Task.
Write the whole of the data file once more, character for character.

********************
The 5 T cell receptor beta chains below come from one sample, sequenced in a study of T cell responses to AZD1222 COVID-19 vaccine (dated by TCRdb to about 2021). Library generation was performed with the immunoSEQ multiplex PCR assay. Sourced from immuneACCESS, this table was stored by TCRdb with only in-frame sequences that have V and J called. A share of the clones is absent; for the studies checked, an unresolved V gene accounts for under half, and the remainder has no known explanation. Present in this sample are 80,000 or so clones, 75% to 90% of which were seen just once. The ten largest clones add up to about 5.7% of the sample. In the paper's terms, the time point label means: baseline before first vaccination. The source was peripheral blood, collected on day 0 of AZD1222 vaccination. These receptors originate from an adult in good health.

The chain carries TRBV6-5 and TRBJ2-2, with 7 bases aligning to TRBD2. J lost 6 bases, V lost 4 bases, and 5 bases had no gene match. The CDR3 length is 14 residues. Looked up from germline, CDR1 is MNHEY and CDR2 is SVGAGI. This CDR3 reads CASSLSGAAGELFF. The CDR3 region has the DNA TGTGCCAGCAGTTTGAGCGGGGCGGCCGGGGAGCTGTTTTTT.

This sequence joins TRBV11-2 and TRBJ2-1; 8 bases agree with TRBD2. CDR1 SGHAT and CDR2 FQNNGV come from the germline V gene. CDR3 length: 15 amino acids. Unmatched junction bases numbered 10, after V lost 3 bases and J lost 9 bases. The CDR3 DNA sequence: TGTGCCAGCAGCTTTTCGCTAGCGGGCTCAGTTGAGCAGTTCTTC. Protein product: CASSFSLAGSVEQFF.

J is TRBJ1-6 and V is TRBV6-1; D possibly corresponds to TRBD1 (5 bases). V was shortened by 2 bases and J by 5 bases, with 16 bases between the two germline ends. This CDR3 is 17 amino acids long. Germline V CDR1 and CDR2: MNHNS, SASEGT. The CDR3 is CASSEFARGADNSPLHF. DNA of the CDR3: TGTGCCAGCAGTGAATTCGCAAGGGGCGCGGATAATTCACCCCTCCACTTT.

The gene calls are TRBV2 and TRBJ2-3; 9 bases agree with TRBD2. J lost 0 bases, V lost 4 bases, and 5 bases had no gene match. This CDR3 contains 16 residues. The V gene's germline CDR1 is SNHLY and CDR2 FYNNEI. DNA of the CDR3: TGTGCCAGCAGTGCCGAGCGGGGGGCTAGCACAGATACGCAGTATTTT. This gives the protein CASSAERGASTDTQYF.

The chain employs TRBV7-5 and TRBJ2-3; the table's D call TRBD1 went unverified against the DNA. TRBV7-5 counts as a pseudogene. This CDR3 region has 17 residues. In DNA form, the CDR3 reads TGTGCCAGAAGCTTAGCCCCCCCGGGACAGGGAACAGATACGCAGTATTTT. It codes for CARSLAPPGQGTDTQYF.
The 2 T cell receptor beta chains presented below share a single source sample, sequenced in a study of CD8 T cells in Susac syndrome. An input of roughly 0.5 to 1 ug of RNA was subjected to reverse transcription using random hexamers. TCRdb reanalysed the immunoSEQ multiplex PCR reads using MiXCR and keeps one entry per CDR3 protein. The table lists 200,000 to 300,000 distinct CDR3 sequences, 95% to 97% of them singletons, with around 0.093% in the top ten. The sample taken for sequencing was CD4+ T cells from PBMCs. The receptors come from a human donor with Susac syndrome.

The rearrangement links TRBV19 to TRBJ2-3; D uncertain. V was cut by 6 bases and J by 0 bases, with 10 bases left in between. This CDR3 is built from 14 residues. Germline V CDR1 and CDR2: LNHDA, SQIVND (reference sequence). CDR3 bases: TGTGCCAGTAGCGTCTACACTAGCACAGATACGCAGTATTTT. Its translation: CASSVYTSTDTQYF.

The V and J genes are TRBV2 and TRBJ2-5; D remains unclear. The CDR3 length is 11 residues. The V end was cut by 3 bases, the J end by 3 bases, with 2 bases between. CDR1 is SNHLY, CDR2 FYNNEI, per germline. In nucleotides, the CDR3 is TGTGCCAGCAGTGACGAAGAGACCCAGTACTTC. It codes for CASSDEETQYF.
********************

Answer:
The 5 T cell receptor beta chains below come from one sample, sequenced in a study of T cell responses to AZD1222 COVID-19 vaccine (dated by TCRdb to about 2021). Library generation was performed with the immunoSEQ multiplex PCR assay. Sourced from immuneACCESS, this table was stored by TCRdb with only in-frame sequences that have V and J called. A share of the clones is absent; for the studies checked, an unresolved V gene accounts for under half, and the remainder has no known explanation. Present in this sample are 80,000 or so clones, 75% to 90% of which were seen just once. The ten largest clones add up to about 5.7% of the sample. In the paper's terms, the time point label means: baseline before first vaccination. The source was peripheral blood, collected on day 0 of AZD1222 vaccination. These receptors originate from an adult in good health.

The chain carries TRBV6-5 and TRBJ2-2, with 7 bases aligning to TRBD2. J lost 6 bases, V lost 4 bases, and 5 bases had no gene match. The CDR3 length is 14 residues. Looked up from germline, CDR1 is MNHEY and CDR2 is SVGAGI. This CDR3 reads CASSLSGAAGELFF. The CDR3 region has the DNA TGTGCCAGCAGTTTGAGCGGGGCGGCCGGGGAGCTGTTTTTT.

This sequence joins TRBV11-2 and TRBJ2-1; 8 bases agree with TRBD2. CDR1 SGHAT and CDR2 FQNNGV come from the germline V gene. CDR3 length: 15 amino acids. Unmatched junction bases numbered 10, after V lost 3 bases and J lost 9 bases. The CDR3 DNA sequence: TGTGCCAGCAGCTTTTCGCTAGCGGGCTCAGTTGAGCAGTTCTTC. Protein product: CASSFSLAGSVEQFF.

J is TRBJ1-6 and V is TRBV6-1; D possibly corresponds to TRBD1 (5 bases). V was shortened by 2 bases and J by 5 bases, with 16 bases between the two germline ends. This CDR3 is 17 amino acids long. Germline V CDR1 and CDR2: MNHNS, SASEGT. The CDR3 is CASSEFARGADNSPLHF. DNA of the CDR3: TGTGCCAGCAGTGAATTCGCAAGGGGCGCGGATAATTCACCCCTCCACTTT.

The gene calls are TRBV2 and TRBJ2-3; 9 bases agree with TRBD2. J lost 0 bases, V lost 4 bases, and 5 bases had no gene match. This CDR3 contains 16 residues. The V gene's germline CDR1 is SNHLY and CDR2 FYNNEI. DNA of the CDR3: TGTGCCAGCAGTGCCGAGCGGGGGGCTAGCACAGATACGCAGTATTTT. This gives the protein CASSAERGASTDTQYF.

The chain employs TRBV7-5 and TRBJ2-3; the table's D call TRBD1 went unverified against the DNA. TRBV7-5 counts as a pseudogene. This CDR3 region has 17 residues. In DNA form, the CDR3 reads TGTGCCAGAAGCTTAGCCCCCCCGGGACAGGGAACAGATACGCAGTATTTT. It codes for CARSLAPPGQGTDTQYF.
The 2 T cell receptor beta chains presented below share a single source sample, sequenced in a study of CD8 T cells in Susac syndrome. An input of roughly 0.5 to 1 ug of RNA was subjected to reverse transcription using random hexamers. TCRdb reanalysed the immunoSEQ multiplex PCR reads using MiXCR and keeps one entry per CDR3 protein. The table lists 200,000 to 300,000 distinct CDR3 sequences, 95% to 97% of them singletons, with around 0.093% in the top ten. The sample taken for sequencing was CD4+ T cells from PBMCs. The receptors come from a human donor with Susac syndrome.

The rearrangement links TRBV19 to TRBJ2-3; D uncertain. V was cut by 6 bases and J by 0 bases, with 10 bases left in between. This CDR3 is built from 14 residues. Germline V CDR1 and CDR2: LNHDA, SQIVND (reference sequence). CDR3 bases: TGTGCCAGTAGCGTCTACACTAGCACAGATACGCAGTATTTT. Its translation: CASSVYTSTDTQYF.

The V and J genes are TRBV2 and TRBJ2-5; D remains unclear. The CDR3 length is 11 residues. The V end was cut by 3 bases, the J end by 3 bases, with 2 bases between. CDR1 is SNHLY, CDR2 FYNNEI, per germline. In nucleotides, the CDR3 is TGTGCCAGCAGTGACGAAGAGACCCAGTACTTC. It codes for CASSDEETQYF.